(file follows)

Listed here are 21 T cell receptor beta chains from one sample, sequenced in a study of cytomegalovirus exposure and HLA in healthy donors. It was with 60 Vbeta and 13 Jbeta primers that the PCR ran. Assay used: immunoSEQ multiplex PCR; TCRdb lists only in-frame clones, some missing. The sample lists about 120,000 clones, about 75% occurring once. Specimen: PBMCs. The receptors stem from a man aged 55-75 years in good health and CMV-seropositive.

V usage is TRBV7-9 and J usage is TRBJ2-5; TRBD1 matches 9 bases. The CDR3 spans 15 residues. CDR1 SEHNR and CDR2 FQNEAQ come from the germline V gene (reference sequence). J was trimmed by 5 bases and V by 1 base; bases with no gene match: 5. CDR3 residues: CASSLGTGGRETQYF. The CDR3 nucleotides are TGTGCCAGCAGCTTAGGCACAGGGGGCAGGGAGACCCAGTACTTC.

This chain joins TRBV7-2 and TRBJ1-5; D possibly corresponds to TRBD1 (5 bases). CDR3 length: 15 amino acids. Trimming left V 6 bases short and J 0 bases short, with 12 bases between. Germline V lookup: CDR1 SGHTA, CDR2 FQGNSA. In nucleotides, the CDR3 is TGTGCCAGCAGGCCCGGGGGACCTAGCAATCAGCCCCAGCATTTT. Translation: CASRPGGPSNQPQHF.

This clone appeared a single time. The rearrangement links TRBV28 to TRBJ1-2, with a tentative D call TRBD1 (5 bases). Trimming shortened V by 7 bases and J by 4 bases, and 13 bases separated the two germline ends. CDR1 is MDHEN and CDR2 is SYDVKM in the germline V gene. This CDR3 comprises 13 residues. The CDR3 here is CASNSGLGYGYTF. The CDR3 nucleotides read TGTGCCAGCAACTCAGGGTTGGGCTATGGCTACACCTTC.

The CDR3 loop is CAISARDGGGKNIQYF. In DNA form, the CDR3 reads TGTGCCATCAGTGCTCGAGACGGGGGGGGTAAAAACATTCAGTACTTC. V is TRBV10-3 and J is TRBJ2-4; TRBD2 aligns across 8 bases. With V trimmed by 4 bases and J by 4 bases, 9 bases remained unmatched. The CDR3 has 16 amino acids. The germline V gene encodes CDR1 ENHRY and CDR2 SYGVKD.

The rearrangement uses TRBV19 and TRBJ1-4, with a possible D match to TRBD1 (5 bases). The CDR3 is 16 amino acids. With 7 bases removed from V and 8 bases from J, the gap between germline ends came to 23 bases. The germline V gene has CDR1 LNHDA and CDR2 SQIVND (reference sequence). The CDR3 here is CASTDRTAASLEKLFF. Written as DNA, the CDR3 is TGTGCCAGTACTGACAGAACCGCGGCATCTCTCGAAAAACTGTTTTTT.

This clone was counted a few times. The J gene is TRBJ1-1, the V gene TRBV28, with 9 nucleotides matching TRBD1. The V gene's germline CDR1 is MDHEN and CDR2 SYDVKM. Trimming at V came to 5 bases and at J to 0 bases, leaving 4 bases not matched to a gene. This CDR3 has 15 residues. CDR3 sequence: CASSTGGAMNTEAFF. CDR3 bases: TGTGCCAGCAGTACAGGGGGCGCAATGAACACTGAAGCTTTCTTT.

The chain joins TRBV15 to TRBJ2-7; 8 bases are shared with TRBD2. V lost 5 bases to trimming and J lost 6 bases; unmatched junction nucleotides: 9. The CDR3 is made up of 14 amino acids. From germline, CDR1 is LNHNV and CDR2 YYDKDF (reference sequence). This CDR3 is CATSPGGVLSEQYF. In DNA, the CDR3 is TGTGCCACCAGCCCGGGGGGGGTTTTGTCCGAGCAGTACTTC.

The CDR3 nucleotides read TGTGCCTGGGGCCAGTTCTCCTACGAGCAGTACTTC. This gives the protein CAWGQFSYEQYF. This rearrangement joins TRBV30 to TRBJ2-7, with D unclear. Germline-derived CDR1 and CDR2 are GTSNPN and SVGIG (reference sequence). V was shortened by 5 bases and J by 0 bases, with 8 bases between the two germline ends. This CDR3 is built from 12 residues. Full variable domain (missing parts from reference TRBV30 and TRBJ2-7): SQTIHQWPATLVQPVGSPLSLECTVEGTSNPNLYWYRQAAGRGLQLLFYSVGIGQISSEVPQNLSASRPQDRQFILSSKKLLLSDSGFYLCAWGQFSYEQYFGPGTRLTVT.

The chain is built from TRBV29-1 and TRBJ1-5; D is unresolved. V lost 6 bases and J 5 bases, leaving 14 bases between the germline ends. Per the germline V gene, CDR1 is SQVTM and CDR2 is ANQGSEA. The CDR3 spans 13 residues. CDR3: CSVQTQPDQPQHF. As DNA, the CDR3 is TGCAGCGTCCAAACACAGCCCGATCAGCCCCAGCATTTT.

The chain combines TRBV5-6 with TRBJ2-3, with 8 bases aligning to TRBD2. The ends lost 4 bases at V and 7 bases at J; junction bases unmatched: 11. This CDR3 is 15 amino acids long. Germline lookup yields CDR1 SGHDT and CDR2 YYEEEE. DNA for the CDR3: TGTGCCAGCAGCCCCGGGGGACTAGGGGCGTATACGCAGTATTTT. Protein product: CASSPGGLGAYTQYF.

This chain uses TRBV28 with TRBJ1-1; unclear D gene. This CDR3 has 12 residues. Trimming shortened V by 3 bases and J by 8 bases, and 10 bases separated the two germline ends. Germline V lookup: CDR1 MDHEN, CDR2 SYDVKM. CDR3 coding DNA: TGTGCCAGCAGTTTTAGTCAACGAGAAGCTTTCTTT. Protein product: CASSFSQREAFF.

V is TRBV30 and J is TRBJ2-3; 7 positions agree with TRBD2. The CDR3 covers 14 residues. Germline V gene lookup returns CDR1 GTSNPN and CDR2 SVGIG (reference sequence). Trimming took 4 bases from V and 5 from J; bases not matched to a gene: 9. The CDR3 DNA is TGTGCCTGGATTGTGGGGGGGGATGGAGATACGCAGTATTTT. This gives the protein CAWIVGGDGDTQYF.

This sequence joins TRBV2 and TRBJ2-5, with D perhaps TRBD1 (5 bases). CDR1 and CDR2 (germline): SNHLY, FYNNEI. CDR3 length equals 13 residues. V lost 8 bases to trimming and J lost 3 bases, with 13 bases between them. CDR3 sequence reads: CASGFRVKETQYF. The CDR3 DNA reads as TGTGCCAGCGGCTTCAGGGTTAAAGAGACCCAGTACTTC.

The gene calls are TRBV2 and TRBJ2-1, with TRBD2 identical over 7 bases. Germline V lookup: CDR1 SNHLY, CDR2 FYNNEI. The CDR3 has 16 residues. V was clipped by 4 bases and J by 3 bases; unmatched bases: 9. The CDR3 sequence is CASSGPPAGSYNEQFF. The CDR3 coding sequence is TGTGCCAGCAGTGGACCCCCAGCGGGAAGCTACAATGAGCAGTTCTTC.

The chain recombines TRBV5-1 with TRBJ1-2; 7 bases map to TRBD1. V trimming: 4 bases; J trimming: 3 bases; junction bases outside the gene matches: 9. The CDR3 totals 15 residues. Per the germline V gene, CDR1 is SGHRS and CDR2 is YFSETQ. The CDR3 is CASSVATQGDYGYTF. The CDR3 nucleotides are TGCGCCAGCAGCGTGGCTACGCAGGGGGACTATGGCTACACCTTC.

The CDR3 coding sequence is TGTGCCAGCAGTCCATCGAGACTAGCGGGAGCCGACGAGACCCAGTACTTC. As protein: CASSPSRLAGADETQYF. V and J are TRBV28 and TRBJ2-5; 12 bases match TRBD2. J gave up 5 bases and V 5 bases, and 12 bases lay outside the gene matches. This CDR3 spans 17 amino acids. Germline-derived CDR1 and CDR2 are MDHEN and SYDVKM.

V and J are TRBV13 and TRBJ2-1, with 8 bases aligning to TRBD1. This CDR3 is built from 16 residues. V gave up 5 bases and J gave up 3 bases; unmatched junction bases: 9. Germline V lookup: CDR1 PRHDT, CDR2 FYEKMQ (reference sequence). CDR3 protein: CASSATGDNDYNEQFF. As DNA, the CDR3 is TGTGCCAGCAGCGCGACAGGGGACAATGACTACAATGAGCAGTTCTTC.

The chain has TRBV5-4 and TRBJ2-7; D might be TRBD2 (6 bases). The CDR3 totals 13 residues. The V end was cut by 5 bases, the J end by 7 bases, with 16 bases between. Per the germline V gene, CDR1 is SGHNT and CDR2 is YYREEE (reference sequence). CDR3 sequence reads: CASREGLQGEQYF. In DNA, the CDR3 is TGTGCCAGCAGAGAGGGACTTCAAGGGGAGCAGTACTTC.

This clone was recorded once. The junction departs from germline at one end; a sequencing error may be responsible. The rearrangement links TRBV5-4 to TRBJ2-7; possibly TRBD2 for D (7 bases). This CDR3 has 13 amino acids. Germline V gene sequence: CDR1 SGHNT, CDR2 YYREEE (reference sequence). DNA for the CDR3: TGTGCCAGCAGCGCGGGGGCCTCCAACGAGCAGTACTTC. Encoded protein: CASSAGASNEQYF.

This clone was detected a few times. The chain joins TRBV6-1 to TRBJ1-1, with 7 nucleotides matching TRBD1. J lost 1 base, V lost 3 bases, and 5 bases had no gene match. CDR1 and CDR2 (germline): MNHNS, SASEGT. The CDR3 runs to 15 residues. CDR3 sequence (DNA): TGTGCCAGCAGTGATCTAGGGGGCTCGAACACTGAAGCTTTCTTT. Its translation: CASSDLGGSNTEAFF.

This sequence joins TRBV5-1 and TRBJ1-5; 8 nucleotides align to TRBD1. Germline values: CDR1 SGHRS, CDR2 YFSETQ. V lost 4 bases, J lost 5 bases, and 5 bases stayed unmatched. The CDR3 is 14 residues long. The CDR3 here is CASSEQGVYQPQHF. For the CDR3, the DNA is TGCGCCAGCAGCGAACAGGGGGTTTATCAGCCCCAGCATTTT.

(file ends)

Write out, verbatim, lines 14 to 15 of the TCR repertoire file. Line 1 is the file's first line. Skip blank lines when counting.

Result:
This sequence joins TRBV2 and TRBJ2-5, with D perhaps TRBD1 (5 bases). CDR1 and CDR2 (germline): SNHLY, FYNNEI. CDR3 length equals 13 residues. V lost 8 bases to trimming and J lost 3 bases, with 13 bases between them. CDR3 sequence reads: CASGFRVKETQYF. The CDR3 DNA reads as TGTGCCAGCGGCTTCAGGGTTAAAGAGACCCAGTACTTC.

The gene calls are TRBV2 and TRBJ2-1, with TRBD2 identical over 7 bases. Germline V lookup: CDR1 SNHLY, CDR2 FYNNEI. The CDR3 has 16 residues. V was clipped by 4 bases and J by 3 bases; unmatched bases: 9. The CDR3 sequence is CASSGPPAGSYNEQFF. The CDR3 coding sequence is TGTGCCAGCAGTGGACCCCCAGCGGGAAGCTACAATGAGCAGTTCTTC.